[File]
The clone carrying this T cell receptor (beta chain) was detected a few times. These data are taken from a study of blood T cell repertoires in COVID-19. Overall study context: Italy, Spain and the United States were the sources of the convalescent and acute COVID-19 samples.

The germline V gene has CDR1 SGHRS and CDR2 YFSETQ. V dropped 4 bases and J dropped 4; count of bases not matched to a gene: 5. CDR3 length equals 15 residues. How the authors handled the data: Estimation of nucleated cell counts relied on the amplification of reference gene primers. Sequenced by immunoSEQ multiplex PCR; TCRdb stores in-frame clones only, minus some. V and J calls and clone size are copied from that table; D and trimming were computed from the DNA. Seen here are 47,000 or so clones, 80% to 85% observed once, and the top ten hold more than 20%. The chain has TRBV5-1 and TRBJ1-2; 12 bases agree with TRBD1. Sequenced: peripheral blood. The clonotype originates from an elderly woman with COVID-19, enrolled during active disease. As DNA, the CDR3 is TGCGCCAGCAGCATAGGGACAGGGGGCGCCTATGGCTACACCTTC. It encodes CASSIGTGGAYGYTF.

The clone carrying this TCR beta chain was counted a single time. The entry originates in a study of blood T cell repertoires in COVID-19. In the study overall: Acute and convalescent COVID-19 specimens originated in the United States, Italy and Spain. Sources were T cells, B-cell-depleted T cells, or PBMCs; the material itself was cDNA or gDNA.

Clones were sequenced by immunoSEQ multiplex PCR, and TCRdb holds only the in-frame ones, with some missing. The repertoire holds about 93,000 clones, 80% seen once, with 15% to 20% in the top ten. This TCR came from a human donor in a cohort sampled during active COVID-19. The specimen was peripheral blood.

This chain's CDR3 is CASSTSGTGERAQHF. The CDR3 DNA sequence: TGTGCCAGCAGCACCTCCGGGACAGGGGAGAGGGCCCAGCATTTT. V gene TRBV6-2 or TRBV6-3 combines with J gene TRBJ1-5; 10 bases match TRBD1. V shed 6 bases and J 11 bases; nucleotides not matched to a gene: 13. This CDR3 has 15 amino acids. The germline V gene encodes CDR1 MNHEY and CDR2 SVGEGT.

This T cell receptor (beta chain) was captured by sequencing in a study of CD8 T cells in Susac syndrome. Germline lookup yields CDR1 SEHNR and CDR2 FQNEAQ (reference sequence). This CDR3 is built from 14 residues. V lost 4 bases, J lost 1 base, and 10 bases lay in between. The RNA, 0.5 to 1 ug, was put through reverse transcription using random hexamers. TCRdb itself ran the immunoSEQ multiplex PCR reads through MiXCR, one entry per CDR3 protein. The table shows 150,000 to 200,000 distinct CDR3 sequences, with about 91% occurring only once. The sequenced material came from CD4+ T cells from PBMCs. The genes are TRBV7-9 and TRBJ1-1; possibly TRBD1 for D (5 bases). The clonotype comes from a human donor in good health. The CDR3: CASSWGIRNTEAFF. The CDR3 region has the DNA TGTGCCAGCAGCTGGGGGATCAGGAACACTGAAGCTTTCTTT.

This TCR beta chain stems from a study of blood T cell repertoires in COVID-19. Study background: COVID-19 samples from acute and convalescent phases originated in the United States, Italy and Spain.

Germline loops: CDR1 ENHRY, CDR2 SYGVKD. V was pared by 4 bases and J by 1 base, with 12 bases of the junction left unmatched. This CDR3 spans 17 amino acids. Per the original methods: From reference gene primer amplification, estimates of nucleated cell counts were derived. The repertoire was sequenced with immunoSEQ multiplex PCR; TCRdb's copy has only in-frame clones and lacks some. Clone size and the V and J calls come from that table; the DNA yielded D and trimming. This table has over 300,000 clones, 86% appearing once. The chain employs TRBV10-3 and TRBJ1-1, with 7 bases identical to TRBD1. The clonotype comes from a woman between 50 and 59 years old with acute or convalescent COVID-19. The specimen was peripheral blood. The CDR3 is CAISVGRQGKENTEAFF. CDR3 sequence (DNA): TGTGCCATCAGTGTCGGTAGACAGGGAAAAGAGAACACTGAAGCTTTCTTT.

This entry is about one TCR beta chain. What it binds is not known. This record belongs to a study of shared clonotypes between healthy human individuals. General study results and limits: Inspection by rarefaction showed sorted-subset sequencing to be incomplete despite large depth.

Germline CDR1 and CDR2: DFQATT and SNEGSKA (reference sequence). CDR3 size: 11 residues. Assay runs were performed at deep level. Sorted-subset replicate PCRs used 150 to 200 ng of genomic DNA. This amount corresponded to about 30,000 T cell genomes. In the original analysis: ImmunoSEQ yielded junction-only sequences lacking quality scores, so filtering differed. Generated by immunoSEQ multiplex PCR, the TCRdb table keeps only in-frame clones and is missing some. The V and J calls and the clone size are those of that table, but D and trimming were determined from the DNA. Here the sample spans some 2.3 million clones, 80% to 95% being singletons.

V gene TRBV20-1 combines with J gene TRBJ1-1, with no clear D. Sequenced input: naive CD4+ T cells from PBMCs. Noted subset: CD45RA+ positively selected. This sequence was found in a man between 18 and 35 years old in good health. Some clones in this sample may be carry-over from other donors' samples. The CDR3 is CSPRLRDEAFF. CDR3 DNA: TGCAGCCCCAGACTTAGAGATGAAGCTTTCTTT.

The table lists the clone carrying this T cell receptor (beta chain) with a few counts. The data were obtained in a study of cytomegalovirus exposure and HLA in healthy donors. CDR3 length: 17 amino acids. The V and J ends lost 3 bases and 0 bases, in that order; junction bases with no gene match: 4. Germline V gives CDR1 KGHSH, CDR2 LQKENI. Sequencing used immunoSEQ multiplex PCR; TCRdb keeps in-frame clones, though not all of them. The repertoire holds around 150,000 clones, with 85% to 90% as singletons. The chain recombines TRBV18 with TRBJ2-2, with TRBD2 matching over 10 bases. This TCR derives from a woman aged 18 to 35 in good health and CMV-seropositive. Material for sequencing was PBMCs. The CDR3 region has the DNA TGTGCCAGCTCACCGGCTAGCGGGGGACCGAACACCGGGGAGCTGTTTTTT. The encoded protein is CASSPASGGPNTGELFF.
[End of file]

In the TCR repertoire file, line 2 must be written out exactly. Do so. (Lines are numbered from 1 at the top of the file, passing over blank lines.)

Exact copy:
The germline V gene has CDR1 SGHRS and CDR2 YFSETQ. V dropped 4 bases and J dropped 4; count of bases not matched to a gene: 5. CDR3 length equals 15 residues. How the authors handled the data: Estimation of nucleated cell counts relied on the amplification of reference gene primers. Sequenced by immunoSEQ multiplex PCR; TCRdb stores in-frame clones only, minus some. V and J calls and clone size are copied from that table; D and trimming were computed from the DNA. Seen here are 47,000 or so clones, 80% to 85% observed once, and the top ten hold more than 20%. The chain has TRBV5-1 and TRBJ1-2; 12 bases agree with TRBD1. Sequenced: peripheral blood. The clonotype originates from an elderly woman with COVID-19, enrolled during active disease. As DNA, the CDR3 is TGCGCCAGCAGCATAGGGACAGGGGGCGCCTATGGCTACACCTTC. It encodes CASSIGTGGAYGYTF.